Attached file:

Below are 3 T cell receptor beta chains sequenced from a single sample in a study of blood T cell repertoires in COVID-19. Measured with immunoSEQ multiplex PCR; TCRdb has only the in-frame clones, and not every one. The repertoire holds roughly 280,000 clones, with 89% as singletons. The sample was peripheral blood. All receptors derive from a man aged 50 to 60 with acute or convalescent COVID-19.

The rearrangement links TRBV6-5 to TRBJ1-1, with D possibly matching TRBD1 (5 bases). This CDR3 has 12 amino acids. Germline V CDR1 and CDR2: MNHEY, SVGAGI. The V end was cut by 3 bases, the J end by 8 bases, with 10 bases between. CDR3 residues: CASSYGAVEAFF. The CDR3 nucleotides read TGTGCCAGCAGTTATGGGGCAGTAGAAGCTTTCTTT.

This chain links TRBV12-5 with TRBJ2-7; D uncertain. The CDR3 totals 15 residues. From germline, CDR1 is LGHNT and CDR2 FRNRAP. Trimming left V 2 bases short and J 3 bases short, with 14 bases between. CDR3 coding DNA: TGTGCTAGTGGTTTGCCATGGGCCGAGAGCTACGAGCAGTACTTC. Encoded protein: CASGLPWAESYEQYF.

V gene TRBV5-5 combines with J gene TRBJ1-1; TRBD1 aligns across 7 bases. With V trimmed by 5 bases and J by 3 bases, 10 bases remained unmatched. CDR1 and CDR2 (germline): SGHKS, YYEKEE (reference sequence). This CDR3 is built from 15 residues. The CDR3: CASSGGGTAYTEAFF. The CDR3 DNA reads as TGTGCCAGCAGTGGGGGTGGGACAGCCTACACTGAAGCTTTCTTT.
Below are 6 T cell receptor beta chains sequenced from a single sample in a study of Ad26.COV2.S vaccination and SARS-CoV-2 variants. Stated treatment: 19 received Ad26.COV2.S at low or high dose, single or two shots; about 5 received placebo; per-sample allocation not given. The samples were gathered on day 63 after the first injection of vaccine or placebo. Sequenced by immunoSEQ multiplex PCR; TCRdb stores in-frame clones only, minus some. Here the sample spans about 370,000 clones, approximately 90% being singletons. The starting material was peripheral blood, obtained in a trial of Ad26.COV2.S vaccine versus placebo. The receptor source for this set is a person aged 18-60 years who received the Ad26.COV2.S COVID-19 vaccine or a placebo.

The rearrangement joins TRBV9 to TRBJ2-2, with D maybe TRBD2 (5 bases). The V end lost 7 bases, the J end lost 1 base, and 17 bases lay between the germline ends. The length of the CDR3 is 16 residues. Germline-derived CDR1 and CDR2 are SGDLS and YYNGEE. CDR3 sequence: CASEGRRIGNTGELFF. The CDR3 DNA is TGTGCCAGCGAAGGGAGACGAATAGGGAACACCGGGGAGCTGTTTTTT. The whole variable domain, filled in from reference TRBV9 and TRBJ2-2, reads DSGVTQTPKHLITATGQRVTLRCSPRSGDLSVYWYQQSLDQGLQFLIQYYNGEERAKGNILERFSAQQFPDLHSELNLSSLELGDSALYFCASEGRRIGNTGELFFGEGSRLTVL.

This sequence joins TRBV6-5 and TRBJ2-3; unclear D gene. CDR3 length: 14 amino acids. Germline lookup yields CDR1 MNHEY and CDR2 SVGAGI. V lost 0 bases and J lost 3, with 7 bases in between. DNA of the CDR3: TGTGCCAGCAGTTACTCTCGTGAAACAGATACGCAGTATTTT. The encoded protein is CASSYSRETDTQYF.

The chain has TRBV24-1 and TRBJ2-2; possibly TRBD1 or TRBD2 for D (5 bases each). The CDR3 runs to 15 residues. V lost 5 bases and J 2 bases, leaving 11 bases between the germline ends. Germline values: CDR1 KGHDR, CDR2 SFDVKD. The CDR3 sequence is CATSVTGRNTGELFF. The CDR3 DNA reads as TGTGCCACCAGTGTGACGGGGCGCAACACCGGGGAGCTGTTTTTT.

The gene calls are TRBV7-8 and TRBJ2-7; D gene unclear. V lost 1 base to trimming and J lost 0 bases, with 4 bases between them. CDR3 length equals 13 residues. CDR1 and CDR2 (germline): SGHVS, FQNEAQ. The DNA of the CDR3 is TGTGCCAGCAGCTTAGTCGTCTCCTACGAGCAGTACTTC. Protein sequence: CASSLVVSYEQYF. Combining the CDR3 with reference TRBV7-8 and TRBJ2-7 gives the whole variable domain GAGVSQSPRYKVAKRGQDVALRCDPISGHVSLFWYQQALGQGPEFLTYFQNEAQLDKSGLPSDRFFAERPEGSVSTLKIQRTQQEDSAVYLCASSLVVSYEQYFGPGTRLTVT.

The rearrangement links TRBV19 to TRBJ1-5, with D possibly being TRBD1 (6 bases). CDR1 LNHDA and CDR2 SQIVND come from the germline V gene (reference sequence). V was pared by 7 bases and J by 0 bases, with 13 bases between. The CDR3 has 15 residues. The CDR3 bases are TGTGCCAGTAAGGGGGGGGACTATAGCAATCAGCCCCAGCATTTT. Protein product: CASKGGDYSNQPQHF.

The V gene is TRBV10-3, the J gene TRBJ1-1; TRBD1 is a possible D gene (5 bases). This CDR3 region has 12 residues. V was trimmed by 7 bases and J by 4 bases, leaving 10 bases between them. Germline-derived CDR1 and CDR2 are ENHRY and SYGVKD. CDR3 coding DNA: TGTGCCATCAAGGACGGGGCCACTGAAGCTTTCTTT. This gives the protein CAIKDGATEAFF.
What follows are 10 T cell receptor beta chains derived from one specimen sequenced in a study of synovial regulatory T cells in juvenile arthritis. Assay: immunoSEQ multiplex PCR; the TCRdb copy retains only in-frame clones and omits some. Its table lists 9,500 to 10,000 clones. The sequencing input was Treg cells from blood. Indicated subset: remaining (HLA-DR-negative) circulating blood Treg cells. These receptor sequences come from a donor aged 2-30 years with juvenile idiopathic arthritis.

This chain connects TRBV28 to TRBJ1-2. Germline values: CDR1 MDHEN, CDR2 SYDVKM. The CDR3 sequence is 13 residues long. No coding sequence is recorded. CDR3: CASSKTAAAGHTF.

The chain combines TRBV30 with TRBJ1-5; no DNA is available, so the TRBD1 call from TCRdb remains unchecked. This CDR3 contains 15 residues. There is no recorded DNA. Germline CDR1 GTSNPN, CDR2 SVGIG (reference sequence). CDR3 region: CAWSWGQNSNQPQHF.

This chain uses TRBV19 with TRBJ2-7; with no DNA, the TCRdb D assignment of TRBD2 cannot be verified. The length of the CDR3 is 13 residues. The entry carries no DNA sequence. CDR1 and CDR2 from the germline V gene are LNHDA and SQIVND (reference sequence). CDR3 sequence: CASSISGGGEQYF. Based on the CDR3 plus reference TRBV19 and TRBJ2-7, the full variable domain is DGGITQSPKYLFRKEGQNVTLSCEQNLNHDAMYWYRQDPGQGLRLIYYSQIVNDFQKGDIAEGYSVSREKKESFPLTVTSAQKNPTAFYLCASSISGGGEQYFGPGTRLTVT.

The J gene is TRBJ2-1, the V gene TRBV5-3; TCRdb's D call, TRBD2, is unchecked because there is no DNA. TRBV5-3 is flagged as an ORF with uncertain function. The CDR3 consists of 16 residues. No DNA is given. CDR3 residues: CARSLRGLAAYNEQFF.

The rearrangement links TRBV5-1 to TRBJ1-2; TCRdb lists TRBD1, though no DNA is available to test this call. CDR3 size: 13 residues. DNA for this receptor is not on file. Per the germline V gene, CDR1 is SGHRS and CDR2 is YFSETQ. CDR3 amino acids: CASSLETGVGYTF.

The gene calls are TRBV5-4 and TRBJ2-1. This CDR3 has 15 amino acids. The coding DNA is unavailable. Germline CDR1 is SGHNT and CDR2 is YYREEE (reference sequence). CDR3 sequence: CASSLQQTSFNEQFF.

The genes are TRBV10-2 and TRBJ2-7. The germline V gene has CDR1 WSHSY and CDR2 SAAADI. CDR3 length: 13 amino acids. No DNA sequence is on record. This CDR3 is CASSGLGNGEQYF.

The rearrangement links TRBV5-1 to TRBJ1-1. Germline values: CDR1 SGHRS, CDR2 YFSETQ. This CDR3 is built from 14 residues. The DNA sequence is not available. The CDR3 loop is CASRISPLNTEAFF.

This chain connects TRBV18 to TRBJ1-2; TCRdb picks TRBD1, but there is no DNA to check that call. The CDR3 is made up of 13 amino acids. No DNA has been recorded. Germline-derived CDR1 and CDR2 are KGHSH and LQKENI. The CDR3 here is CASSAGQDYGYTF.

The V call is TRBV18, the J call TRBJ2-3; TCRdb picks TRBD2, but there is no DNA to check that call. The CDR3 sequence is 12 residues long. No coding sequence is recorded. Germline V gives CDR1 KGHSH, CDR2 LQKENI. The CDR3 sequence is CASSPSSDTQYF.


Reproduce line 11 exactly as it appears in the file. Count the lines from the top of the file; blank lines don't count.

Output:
The V gene is TRBV10-3, the J gene TRBJ1-1; TRBD1 is a possible D gene (5 bases). This CDR3 region has 12 residues. V was trimmed by 7 bases and J by 4 bases, leaving 10 bases between them. Germline-derived CDR1 and CDR2 are ENHRY and SYGVKD. CDR3 coding DNA: TGTGCCATCAAGGACGGGGCCACTGAAGCTTTCTTT. This gives the protein CAIKDGATEAFF.